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I agree it's a systemic problem but isn't it wider than just the judicial system? Unemployment levels, the cycle of poverty, people getting educations on the street from a young age. The life of someone born and raised in the rough parts of Baltimore would be pretty foreign to me. I'm not surprised some of these people don't give much thought to their local business owners. Telling people, well, peaceful protest is fine but this destruction of property can't be allowed, well, I don't really think they care. Actually lifting these communities back up and fixing these problems is a massive task and frankly it's one that I have no optimism about anyone committing to. It would take years, or even a generation or more to turn the tides. That's why someone rioting may have the attitude of "idgaf," and why some people are just going to take what they can get when a situation like this arises, be it some sneakers or the opportunity to lash out at police. Not even as a political statement, just because why not? The riots will end but these issues aren't going anywhere imo.

It is wider than the judicial system, but our judicial system makes it worse. These communities are already suffering from the loss of jobs...everything that Angelos talked about in his response earlier in the week. It only makes it worse to be constantly imprisoning people for often petty reasons. That destroys communities and families. And honestly I don't think the riots are going to stop. This isn't a Baltimore issue, and it isn't a Ferguson issue. It's an American issue that's been building for decades. It's going to keep happening.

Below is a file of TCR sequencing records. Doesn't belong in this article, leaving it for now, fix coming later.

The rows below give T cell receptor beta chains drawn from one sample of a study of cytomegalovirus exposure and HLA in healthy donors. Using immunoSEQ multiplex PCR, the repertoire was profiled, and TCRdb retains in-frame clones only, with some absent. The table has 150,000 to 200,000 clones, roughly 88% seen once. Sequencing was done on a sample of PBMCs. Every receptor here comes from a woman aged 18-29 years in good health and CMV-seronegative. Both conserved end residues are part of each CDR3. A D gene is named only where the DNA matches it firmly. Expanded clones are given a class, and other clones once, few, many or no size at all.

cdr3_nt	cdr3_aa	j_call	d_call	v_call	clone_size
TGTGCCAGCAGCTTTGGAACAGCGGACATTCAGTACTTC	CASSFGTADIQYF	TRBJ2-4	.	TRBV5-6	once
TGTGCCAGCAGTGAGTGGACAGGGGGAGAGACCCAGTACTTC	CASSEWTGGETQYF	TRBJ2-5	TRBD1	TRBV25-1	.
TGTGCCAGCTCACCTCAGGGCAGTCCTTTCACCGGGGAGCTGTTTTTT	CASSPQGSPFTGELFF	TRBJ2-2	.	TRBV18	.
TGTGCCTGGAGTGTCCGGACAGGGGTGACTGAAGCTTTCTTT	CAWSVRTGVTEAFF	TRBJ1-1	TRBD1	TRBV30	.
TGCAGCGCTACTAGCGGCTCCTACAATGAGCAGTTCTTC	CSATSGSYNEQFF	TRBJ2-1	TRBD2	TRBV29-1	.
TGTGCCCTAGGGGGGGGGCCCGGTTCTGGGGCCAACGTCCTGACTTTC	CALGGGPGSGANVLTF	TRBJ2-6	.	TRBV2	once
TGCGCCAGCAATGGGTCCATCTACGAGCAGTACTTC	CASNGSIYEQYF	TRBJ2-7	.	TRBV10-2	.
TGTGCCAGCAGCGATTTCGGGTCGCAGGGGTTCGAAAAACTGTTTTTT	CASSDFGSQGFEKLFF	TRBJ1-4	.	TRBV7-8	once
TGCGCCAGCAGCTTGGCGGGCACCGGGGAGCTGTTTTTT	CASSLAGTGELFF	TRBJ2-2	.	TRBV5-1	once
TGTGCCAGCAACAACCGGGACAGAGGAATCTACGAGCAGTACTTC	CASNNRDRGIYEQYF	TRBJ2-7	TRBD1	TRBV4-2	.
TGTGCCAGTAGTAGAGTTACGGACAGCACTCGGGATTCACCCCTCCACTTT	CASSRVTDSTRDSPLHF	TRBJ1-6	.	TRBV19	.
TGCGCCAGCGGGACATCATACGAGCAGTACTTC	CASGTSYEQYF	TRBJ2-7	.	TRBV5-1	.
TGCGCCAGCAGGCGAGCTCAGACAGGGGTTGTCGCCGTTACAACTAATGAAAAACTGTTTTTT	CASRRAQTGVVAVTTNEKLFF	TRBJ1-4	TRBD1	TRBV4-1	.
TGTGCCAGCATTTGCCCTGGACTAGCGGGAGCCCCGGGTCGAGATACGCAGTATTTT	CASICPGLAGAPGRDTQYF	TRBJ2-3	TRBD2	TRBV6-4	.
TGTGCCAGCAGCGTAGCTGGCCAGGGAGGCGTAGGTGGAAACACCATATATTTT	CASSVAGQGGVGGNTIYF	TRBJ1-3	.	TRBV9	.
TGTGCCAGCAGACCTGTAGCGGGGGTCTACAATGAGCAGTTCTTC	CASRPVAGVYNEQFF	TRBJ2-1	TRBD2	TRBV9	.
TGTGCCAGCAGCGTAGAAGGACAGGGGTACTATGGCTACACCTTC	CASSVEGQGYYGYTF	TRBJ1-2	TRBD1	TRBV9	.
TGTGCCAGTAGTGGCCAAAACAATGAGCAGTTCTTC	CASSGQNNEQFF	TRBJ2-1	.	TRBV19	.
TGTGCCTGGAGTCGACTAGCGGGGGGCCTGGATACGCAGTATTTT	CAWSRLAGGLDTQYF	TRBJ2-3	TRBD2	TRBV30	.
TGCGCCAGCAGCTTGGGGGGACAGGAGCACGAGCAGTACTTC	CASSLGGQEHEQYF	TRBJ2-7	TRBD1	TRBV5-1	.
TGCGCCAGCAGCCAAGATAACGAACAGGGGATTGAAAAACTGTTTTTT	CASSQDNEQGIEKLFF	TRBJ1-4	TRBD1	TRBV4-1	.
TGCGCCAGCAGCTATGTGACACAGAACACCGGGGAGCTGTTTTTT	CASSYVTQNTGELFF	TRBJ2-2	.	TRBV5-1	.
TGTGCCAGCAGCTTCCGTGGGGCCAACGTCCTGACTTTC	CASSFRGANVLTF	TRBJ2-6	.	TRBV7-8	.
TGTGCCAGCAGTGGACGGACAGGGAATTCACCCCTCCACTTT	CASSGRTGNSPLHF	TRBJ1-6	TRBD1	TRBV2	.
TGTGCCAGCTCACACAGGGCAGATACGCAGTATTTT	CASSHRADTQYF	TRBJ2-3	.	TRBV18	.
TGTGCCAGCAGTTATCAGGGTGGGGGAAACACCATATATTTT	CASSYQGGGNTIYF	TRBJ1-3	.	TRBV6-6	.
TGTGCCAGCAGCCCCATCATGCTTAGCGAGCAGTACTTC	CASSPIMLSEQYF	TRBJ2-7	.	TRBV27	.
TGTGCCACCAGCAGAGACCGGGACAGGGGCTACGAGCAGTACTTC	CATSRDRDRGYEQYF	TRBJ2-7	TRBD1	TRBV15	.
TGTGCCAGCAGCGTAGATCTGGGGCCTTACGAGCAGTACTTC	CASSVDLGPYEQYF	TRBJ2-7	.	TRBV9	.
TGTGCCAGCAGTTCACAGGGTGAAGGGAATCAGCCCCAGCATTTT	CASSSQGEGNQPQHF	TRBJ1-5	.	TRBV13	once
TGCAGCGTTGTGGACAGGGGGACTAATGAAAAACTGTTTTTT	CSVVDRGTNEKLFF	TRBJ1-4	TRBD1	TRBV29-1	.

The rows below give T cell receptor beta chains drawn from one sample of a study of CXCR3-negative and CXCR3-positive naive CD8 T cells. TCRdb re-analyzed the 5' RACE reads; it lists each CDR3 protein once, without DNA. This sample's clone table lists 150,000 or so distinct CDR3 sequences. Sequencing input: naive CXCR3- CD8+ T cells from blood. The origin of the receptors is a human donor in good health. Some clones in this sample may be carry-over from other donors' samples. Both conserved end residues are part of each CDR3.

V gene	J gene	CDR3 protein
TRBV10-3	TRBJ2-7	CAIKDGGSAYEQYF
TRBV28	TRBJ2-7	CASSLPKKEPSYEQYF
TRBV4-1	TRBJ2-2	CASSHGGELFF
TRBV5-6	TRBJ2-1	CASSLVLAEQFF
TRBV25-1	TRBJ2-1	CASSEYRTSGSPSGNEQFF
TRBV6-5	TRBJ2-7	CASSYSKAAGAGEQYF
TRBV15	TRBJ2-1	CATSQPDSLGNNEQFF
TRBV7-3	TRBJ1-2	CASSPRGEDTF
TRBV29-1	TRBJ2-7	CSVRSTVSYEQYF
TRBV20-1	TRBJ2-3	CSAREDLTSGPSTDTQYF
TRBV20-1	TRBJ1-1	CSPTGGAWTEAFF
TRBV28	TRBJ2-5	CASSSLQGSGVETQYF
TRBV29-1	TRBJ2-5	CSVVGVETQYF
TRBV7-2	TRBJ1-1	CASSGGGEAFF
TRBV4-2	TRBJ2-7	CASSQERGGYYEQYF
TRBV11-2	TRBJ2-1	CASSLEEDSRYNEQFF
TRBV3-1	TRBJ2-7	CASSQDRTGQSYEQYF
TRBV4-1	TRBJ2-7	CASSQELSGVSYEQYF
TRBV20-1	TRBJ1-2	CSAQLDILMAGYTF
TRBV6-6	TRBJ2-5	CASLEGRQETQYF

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Well, damn, I wrote a long response but just lost all of it. Here's the gist of it: I do travel frequently and will be leaving the country next month and will be gone for a long time. So you can save your abuse for the next American who dares to think he has the right to criticize the country he lives within. You can stay in your bubble and continue to rage at your television set rather than actually deal with the problems. That seems to be the American way. And you can continue to criticize the culture of poor communities, but the bottom line is that until you stop incarcerating poor young black men by the hundreds of thousands and allowing the police to militarily occupy these neighborhoods, you are going to get a lot more riots like Ferguson and Baltimore. And all your patriotism and sense of righteousness won't be worth a thing.

It's hard to stop incarcerating (any) person who is constantly breaking the law. You are either asking to turn a blind eye to crime in the inner cities, or suggesting they are all being incarcerated while being innocent.